Over the last I’m not sure how many years, I’ve noticed a shift in violence in books. I tend to read romantic suspense, paranormal romance, and all fantasy, plus some other stuff. What I’ve noticed is a growing comfort with violence. Or maybe comfort is the wrong word. But violence is depicted, often graphically (I tend to write gritty/graphic sorts of scenes in a number of my books). But there’s another thing that the title of this post is about. And that’s the violence of and in romance.
It seems to me that in former times, violence was perceived as a weakness. Virile men overcame their violent tendencies and only unhinged or evil women were violent. Now it’s quite different. There’s an understanding that in reality, violence happens and not only that, you may be required to do violence to someone else. The difference between the good and the bad guys tends to revolve around whether the person being attacked is deserving of violence.
I’ve also noticed that violence in male heroes is often used to depict the depth of their emotional engagement and the level of passion they feel. It might be a protective instinct; it might be revenge. The key thing is that instead of overcoming the violence, giving in to it seems to now be a positive hallmark of a male character, so long as he’s also kind, loving, generous, and so on to the love interest. (Keeping in mind that there are male heroes who aren’t so kind or loving or generous, but that means they are either super alpha and have other sympathetic qualities, or they are broken/damaged and will grow and develop positively as the story moves toward the end).
With women, violence has become acceptable and even celebrated. Much like with male heroes, female heroes who are violent are perceived as strong, passionate, determined, and self-sacrificing–they put their lives on the line for others, they take risks for others, they damage their souls for others. Now obvious there are major exceptions in terms of timing Sarah Connor and Ellen Ripley are two big obvious exceptions. But I’m talking more about the general spread of this sort of violence and character building across the board in books, TV, and movies.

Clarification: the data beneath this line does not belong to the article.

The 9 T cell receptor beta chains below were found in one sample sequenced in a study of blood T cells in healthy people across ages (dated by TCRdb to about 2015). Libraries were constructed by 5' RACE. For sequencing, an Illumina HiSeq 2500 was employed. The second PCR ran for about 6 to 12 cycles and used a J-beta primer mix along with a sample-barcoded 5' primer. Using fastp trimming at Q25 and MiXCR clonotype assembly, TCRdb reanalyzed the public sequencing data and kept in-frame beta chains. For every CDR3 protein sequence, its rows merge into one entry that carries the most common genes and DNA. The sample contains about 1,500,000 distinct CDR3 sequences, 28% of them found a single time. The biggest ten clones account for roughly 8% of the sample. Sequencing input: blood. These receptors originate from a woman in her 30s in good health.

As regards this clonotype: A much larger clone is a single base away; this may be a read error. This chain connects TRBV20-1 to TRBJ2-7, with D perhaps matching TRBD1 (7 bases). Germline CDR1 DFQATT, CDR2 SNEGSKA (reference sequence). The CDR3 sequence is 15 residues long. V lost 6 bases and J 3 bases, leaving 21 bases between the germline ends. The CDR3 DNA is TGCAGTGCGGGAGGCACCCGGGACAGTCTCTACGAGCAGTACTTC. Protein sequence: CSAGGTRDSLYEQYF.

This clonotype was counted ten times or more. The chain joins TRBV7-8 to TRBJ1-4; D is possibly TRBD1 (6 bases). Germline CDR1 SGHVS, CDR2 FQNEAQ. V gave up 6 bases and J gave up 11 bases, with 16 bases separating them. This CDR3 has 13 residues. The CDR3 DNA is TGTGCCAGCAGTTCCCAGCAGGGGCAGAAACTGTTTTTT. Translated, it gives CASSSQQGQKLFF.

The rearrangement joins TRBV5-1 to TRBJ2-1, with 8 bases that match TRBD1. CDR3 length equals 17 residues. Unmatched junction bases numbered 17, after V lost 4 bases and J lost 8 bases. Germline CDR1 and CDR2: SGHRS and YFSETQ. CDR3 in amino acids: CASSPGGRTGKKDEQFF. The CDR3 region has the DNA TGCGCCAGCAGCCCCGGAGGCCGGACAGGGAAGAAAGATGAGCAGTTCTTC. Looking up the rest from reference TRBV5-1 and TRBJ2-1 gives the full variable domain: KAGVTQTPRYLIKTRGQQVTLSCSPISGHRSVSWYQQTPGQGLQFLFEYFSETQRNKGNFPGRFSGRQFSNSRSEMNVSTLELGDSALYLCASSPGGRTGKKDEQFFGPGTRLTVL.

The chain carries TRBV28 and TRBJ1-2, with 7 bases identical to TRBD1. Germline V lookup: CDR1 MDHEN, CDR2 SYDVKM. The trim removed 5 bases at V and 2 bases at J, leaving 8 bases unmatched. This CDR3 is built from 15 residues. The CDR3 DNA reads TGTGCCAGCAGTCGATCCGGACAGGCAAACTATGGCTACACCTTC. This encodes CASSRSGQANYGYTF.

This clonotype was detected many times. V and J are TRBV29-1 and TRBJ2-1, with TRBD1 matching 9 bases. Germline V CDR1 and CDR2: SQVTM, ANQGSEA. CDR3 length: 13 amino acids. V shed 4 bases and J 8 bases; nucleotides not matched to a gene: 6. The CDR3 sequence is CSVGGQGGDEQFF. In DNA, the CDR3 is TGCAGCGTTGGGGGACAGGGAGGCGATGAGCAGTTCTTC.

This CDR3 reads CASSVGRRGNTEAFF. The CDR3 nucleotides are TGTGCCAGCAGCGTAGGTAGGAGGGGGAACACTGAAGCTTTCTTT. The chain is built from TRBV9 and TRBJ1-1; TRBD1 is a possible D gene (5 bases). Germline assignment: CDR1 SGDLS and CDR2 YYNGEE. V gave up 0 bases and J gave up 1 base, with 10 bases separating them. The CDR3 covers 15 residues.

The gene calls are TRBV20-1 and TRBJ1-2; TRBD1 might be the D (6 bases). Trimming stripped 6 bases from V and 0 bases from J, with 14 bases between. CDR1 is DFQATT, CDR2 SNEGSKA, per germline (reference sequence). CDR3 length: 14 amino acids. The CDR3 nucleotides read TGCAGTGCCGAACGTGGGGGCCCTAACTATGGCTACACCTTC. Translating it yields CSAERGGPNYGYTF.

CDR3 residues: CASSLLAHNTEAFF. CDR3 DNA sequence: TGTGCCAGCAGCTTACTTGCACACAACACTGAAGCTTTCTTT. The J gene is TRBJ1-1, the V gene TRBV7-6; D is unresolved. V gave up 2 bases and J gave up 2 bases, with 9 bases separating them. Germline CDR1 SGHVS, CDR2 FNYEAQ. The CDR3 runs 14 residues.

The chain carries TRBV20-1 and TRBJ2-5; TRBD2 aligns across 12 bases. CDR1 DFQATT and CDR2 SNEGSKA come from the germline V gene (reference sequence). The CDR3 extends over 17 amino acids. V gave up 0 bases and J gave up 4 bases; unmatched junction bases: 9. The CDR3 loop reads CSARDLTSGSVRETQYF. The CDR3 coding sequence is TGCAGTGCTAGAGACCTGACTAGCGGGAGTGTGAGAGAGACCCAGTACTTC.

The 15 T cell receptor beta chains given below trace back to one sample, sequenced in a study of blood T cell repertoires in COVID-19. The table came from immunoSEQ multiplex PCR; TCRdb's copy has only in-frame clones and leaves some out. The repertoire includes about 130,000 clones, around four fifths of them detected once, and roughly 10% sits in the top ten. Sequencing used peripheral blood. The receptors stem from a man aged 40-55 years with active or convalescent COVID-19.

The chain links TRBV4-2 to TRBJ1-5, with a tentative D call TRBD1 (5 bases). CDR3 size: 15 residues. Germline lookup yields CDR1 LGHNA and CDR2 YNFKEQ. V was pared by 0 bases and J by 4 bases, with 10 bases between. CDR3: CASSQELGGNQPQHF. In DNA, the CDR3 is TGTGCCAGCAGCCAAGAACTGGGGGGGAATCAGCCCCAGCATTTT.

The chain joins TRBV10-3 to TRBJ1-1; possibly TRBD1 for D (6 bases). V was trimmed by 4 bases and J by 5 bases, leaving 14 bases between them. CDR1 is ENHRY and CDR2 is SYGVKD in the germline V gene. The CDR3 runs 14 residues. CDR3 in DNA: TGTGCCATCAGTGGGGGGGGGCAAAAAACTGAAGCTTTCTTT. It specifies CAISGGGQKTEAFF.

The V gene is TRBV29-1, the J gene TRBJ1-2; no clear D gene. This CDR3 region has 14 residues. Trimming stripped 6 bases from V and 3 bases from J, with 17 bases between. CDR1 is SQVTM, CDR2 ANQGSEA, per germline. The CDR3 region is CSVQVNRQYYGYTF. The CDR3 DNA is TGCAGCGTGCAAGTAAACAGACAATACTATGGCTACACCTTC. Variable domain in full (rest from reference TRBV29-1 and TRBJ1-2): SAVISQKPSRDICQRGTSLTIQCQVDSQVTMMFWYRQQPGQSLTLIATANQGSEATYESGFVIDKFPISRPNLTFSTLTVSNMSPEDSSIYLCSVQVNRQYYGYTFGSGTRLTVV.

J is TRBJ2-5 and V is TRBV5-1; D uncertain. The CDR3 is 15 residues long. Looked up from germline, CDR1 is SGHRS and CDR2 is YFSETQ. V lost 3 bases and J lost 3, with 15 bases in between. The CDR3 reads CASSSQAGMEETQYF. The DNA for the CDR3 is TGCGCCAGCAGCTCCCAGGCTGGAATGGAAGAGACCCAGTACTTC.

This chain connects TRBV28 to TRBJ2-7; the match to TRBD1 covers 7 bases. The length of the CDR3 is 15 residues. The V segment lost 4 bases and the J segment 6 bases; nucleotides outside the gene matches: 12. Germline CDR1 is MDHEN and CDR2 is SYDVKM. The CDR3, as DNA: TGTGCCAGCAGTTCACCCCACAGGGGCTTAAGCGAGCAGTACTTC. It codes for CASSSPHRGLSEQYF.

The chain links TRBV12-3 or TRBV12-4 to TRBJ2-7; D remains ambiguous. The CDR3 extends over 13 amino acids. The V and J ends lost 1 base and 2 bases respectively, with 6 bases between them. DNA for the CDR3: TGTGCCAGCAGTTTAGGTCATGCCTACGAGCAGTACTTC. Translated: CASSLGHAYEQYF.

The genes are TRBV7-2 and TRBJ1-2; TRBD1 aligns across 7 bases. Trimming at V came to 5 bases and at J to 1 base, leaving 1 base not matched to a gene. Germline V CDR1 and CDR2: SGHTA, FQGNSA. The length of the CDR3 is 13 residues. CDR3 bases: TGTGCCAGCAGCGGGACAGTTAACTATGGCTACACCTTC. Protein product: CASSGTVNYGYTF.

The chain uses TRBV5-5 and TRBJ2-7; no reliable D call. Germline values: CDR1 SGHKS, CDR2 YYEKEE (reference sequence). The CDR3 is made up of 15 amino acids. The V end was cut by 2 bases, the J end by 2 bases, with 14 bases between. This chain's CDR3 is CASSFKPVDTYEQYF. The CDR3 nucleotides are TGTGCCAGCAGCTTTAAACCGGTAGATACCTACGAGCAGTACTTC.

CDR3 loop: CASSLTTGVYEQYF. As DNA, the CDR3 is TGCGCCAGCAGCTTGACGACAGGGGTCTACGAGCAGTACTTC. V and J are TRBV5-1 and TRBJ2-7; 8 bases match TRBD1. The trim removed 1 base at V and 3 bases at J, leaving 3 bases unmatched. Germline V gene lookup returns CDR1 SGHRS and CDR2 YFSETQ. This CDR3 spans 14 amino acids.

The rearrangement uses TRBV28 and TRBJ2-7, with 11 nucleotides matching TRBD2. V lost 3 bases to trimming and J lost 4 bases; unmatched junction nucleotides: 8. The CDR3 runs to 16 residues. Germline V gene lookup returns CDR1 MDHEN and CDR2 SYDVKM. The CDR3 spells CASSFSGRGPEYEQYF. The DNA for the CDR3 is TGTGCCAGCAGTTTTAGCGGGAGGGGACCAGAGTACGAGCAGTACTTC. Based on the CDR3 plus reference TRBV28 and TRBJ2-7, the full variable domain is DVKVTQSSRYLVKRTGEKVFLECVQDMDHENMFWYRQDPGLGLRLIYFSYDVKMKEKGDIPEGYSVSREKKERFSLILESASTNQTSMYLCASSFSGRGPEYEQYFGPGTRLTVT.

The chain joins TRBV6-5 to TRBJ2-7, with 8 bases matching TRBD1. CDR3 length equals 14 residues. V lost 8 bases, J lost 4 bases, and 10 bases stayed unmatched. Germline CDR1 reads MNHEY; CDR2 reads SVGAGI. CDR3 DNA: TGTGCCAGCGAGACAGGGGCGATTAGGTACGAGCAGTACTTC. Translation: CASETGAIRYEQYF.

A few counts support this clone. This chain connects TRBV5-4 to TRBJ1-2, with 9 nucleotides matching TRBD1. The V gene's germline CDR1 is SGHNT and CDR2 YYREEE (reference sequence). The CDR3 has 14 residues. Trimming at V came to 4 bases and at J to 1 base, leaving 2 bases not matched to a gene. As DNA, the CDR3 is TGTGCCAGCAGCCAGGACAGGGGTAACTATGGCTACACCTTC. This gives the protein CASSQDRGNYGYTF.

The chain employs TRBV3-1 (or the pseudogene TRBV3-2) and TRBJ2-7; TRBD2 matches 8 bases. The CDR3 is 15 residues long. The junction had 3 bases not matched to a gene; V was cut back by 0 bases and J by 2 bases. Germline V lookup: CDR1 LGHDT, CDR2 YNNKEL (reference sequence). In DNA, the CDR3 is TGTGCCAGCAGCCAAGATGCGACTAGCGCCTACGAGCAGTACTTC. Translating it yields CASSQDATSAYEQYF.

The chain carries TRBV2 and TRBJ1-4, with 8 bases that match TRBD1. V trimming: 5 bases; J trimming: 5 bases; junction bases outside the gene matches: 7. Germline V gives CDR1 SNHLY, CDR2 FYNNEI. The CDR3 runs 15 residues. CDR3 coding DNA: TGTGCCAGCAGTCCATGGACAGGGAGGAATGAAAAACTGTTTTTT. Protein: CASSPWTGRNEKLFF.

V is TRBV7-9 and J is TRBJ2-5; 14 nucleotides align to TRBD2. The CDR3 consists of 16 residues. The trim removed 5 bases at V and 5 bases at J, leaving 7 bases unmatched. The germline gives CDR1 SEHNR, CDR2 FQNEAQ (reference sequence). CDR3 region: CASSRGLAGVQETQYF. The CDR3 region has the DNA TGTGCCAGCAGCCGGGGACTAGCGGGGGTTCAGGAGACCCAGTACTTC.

For both men and women, the violence must be directed toward deserving parties, and there must be a positive emotional center that prompts the violence–again this might be the urge to protect, to get revenge, or something else along those lines. Otherwise, the characters are just psychopathic assholes, making them enemies.
I’ve been trying to postulate just exactly why violence has become such a key ingredient to a great deal of characterization and plot. I think on some level it’s because reality has more violence–from terror attacks, to wars, to road rage, and so on. I also think that we see a lot of terrible things happening in the world that a single person or several could change or stop if only they stepped in. The guys on the train in France. The guys in Portland stepping up against a racist killer to protect two teenage girls. There’s a sense of what if I was in this situation–would I/could I kill someone to save innocent lives? Or would I fold and let it keep happening?
We have a great deal of respect and a certain romance going on with the idea of the lone wolf hero–or lone wolves– who are few but determined and capable and willing to do whatever’s necessary to defeat evil. Part of the romance is that a single person in the right place at the right time and willing to commit violence can make a difference in saving lives.
I see a strong element of aggression/determination inherent in the heroic violence. That this person will not be deterred, will not be distracted. This person will get the job done no matter what. This is part of the sense of strength and passion in the character that the violence helps to establish.
I know the subject is a lot more complex than I’ve said it. I’m curious what your thoughts are and whether you see things differently. I’m also curious if you see it as a romance type of trope also.